|[AMRadio] License Classes, Dumbing Down, etc.|
plamarc1 at verizon.net
Tue Nov 25 14:33:15 EST 2008
All of these upgrade stories are fun to read. I've been licensed 60 years
and am a general as well as the same call sign. Retired in 2002. A couple
of years ago, a wonderful AM group got on 3870 every Sunday and it was so
joyful. Sometime 20 stations. When the band changes came into effect, the
majority of them moved down the band leaving just a few of us and that
slowly went away. I understand why they did it with the QRM etc but as a
result, I have sold all my heavy metal stuff. No need in having all that
money and no use. Getting back on in smaller fashion. I now have a Ranger
II that drives a restored Loudenboomer amplifier and a R388 Collins that
Chuck Felton hot rodded.
I tried to upgrade and found out my 70 year old brain wasn't as good as it
once was. Studied for months learning each section and then forgetting each
as I went to the next. So, I'll be a general and still love every minute of
it. Life is what you make it and I'll take advantage of what I have and not
worry about what I don't.
I'll be on in a couple of weeks and will find you on 40.
LaMarche Enterprises, Inc.
800-395-7795 pin 02
From: amradio-bounces at mailman.qth.net
[mailto:amradio-bounces at mailman.qth.net] On Behalf Of rbethman
Sent: Tuesday, November 25, 2008 2:03 PM
To: Discussion of AM Radio in the Amateur Service
Subject: Re: [AMRadio] License Classes, Dumbing Down, etc.
Mike and the Group,
During the period when you went to the FCC in 1969, and your Novice in 1968,
I was plodding through rice paddies.
Uncle Sam took first obligations unntil I got to settle down for awhile and
go to the Atlanta Office in 1980. Initially I was KA4PBD. I mis-checked a
box on the OLD FCC 610 in 1982, resulting in the Current N0DGN.
I stayed a Direct uniformed Uncle Sam Employee until late 1988. I became
employed as a DoE and a DoD contractor until 2002.
During BOTH periods I used to spend 3, 6, and 9 months a year in varied
places around the world.
Excuses? No. Facts of ONE individual. Individuals are inherently
DIFFERENT. I've got NO regrets, including being married for 38 years and
two youngsters. Finally in 2003 I was blessed with a $250K miracle
granddaughter. She spent four months in the NICU being born at the "hefty"
weight of 1 LB 14 oz.
IF and when I CAN manage to upgrade, I will. In the meantime I'll continue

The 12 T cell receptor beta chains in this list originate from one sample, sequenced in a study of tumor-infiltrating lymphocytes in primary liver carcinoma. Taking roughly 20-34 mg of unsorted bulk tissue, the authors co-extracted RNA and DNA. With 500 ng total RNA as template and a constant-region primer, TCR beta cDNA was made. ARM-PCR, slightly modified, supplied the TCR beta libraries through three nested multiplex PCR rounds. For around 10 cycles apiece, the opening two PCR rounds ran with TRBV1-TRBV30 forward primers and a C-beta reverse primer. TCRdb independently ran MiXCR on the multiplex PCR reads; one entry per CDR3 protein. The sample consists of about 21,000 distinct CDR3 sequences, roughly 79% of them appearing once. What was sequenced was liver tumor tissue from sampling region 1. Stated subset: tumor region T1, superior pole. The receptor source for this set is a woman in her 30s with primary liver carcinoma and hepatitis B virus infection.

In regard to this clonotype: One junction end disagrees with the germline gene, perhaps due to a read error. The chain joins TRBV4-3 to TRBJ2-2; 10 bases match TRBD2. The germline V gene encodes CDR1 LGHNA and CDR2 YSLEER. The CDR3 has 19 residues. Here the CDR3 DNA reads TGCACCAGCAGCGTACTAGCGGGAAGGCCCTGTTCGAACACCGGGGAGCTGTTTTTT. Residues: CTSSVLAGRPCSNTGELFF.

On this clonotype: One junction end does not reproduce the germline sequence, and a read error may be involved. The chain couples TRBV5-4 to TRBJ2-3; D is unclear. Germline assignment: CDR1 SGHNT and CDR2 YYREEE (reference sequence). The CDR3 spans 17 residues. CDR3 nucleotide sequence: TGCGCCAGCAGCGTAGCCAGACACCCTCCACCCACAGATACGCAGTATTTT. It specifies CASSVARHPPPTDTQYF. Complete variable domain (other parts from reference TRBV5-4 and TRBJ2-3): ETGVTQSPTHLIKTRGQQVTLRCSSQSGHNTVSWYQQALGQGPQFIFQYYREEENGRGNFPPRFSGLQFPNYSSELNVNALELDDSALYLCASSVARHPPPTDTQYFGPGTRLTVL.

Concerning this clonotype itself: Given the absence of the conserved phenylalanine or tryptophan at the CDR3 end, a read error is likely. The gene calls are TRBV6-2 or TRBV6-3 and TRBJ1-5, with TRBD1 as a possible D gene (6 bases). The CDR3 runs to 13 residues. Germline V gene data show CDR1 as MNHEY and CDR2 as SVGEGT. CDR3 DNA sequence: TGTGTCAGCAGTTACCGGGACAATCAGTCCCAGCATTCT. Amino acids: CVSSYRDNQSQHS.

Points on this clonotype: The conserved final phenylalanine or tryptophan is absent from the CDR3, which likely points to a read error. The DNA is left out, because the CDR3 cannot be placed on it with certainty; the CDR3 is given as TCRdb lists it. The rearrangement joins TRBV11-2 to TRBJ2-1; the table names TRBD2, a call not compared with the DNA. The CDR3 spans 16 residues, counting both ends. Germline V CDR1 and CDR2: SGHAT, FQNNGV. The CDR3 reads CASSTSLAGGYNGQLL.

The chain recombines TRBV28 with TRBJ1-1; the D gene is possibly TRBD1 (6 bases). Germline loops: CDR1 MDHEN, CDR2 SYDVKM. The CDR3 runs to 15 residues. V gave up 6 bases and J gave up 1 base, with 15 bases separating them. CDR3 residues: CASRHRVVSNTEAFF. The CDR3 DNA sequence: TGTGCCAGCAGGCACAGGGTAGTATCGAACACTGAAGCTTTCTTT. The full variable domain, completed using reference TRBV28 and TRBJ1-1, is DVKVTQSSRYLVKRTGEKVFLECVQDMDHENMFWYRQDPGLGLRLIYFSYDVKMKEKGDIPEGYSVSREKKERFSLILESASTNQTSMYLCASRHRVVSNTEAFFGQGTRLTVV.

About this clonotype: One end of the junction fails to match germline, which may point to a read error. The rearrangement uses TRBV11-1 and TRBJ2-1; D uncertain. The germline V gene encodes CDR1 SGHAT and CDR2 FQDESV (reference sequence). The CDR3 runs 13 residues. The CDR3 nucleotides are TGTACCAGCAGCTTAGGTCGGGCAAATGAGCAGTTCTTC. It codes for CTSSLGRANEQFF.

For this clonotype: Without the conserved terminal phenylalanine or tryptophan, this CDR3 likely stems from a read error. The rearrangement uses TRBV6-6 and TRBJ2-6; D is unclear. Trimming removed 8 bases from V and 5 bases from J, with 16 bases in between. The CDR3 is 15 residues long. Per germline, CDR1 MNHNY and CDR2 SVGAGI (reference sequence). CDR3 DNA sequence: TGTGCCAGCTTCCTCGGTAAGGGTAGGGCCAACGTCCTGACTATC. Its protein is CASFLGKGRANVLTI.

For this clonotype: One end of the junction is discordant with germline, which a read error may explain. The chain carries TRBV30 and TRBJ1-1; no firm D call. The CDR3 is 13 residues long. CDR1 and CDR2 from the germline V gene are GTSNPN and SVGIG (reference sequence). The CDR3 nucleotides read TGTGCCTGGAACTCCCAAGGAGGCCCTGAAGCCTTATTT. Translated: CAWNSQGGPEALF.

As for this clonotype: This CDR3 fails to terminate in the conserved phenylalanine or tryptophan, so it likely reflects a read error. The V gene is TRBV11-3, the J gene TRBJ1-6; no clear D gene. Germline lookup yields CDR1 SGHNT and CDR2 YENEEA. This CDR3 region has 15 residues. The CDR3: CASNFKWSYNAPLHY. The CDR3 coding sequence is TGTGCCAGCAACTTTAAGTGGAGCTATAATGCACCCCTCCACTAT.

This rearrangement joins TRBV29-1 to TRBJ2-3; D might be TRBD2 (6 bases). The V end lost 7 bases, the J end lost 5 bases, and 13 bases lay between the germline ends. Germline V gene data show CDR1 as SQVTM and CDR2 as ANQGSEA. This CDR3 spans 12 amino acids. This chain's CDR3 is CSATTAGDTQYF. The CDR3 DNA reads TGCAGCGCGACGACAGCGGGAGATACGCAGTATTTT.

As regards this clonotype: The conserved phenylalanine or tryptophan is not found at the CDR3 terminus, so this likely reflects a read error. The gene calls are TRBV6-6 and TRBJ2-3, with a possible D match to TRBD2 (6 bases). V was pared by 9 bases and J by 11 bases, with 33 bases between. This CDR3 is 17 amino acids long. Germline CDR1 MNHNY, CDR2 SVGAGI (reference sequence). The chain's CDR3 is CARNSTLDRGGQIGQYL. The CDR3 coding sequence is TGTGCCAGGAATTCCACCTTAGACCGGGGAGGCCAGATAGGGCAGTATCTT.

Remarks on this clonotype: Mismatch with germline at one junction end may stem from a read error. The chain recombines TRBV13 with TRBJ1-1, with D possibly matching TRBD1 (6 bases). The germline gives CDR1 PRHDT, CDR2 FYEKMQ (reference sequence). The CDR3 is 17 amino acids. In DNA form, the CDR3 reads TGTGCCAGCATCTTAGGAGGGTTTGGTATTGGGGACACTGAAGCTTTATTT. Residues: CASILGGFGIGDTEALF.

as a General class.
I went AM in 1980n with an HT-37 w/SX-101A, and a homebrew pair of 813s.
Yep, ran sideband and nets. Held multiple MARS calls.
Bob - N0DGN
Michael D. Harmon wrote:
> I'm a newcomer to the AM group, but not to ham radio. I first became
> interested in ham radio back in 1962, when I was a mere kid of 13. My
> dad had an old Crosley multi-band table radio, to which I hooked a
> piece of doorbell wire going out the window and over to a tree in our
> backyard. I'd listen to all the AM ops, but couldn't understand why
> some of the stations sounded like Donald Duck and were totally
> unintelligible. I remember a guy named Conrad, W4EBG in Paducah KY
> constantly grousing about the "sideband scum" on "his" frequency.
> Finally I realized that my Disney stations were the source of his
> In 1969 I was in electronics classes and made the trip to the Kansas
> City FCC office where I passed my tests for First Phone and Ship
> Radar. I got my Novice in 1968, my Tech in 1973, my Advanced in 1987,
> and my Extra in 2000. I never liked my old Novice call (WN0WML). It
> was laborious to send on CW and a tongue twister on SSB. My Tech call
> was WB0LDJ, and it wasn't too bad on CW (kinda had a nice rhythm to
> it) and was much better on voice (although other stations are always
> getting it confused with that former president from Texas).
> I briefly considered changing to an Extra call when I passed the test,
> but decided that none of my friends would recognize me on the air, and
> I wasn't interested in trying to impress anyone. I've had LDJ now for
> 35 years, and I guess I'll keep it. I chuckle sometimes at the CB-ers
> who upgrade and get an Extra call right off the bat, but I don't hold
> it against them. I sort of compare them to my 36-year old
> stepdaughter who funds her "keep-up-with-all-the-yuppie-friends"
> lifestyle with multiple maxed-out credit cards. The way I look at it
> is that the newcomers are going to be the future of ham radio, whether
> we oldtimers like it or not, and if not for them, I'm afraid all the
> commercial interests and spectrum auctions will eventually take over
> our bands. I wish them all the best.
> Mike, WB0LDJ
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Bob - NØDGN
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